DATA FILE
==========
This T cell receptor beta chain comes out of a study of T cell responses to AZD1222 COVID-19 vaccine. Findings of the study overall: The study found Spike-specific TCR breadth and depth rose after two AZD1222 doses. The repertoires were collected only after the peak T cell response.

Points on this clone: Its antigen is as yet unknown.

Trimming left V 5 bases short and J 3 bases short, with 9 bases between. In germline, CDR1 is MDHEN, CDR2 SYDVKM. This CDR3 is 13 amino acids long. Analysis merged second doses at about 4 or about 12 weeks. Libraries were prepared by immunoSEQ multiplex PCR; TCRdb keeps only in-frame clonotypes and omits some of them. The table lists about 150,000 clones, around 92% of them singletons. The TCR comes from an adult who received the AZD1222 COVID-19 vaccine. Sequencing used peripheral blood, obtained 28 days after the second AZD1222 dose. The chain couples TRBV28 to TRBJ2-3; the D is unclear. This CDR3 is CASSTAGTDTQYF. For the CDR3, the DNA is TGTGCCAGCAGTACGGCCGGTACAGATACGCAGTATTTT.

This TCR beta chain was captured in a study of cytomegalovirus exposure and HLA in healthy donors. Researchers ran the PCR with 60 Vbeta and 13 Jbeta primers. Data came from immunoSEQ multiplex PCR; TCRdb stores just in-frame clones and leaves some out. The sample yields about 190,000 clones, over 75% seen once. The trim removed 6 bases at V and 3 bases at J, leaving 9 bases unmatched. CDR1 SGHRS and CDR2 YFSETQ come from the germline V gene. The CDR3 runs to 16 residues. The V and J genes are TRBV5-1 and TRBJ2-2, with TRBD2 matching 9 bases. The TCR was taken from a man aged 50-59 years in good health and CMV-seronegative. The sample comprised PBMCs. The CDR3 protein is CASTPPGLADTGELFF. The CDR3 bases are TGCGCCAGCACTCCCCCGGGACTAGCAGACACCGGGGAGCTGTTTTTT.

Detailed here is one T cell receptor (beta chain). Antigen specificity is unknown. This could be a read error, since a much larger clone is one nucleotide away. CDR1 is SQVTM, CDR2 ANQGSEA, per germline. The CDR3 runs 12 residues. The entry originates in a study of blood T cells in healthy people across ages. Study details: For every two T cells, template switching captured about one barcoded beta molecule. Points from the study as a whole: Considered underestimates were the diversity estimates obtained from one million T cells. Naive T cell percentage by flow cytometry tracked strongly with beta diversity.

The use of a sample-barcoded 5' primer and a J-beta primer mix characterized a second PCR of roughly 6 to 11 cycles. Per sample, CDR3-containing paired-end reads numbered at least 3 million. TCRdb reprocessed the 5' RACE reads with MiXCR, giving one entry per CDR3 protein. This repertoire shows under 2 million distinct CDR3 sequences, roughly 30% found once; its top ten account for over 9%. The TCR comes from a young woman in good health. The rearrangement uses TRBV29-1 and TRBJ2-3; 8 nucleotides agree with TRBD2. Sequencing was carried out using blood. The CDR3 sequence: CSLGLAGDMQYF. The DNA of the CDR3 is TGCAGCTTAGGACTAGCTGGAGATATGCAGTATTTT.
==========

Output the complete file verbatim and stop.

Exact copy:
This T cell receptor beta chain comes out of a study of T cell responses to AZD1222 COVID-19 vaccine. Findings of the study overall: The study found Spike-specific TCR breadth and depth rose after two AZD1222 doses. The repertoires were collected only after the peak T cell response.

Points on this clone: Its antigen is as yet unknown.

Trimming left V 5 bases short and J 3 bases short, with 9 bases between. In germline, CDR1 is MDHEN, CDR2 SYDVKM. This CDR3 is 13 amino acids long. Analysis merged second doses at about 4 or about 12 weeks. Libraries were prepared by immunoSEQ multiplex PCR; TCRdb keeps only in-frame clonotypes and omits some of them. The table lists about 150,000 clones, around 92% of them singletons. The TCR comes from an adult who received the AZD1222 COVID-19 vaccine. Sequencing used peripheral blood, obtained 28 days after the second AZD1222 dose. The chain couples TRBV28 to TRBJ2-3; the D is unclear. This CDR3 is CASSTAGTDTQYF. For the CDR3, the DNA is TGTGCCAGCAGTACGGCCGGTACAGATACGCAGTATTTT.

This TCR beta chain was captured in a study of cytomegalovirus exposure and HLA in healthy donors. Researchers ran the PCR with 60 Vbeta and 13 Jbeta primers. Data came from immunoSEQ multiplex PCR; TCRdb stores just in-frame clones and leaves some out. The sample yields about 190,000 clones, over 75% seen once. The trim removed 6 bases at V and 3 bases at J, leaving 9 bases unmatched. CDR1 SGHRS and CDR2 YFSETQ come from the germline V gene. The CDR3 runs to 16 residues. The V and J genes are TRBV5-1 and TRBJ2-2, with TRBD2 matching 9 bases. The TCR was taken from a man aged 50-59 years in good health and CMV-seronegative. The sample comprised PBMCs. The CDR3 protein is CASTPPGLADTGELFF. The CDR3 bases are TGCGCCAGCACTCCCCCGGGACTAGCAGACACCGGGGAGCTGTTTTTT.

Detailed here is one T cell receptor (beta chain). Antigen specificity is unknown. This could be a read error, since a much larger clone is one nucleotide away. CDR1 is SQVTM, CDR2 ANQGSEA, per germline. The CDR3 runs 12 residues. The entry originates in a study of blood T cells in healthy people across ages. Study details: For every two T cells, template switching captured about one barcoded beta molecule. Points from the study as a whole: Considered underestimates were the diversity estimates obtained from one million T cells. Naive T cell percentage by flow cytometry tracked strongly with beta diversity.

The use of a sample-barcoded 5' primer and a J-beta primer mix characterized a second PCR of roughly 6 to 11 cycles. Per sample, CDR3-containing paired-end reads numbered at least 3 million. TCRdb reprocessed the 5' RACE reads with MiXCR, giving one entry per CDR3 protein. This repertoire shows under 2 million distinct CDR3 sequences, roughly 30% found once; its top ten account for over 9%. The TCR comes from a young woman in good health. The rearrangement uses TRBV29-1 and TRBJ2-3; 8 nucleotides agree with TRBD2. Sequencing was carried out using blood. The CDR3 sequence: CSLGLAGDMQYF. The DNA of the CDR3 is TGCAGCTTAGGACTAGCTGGAGATATGCAGTATTTT.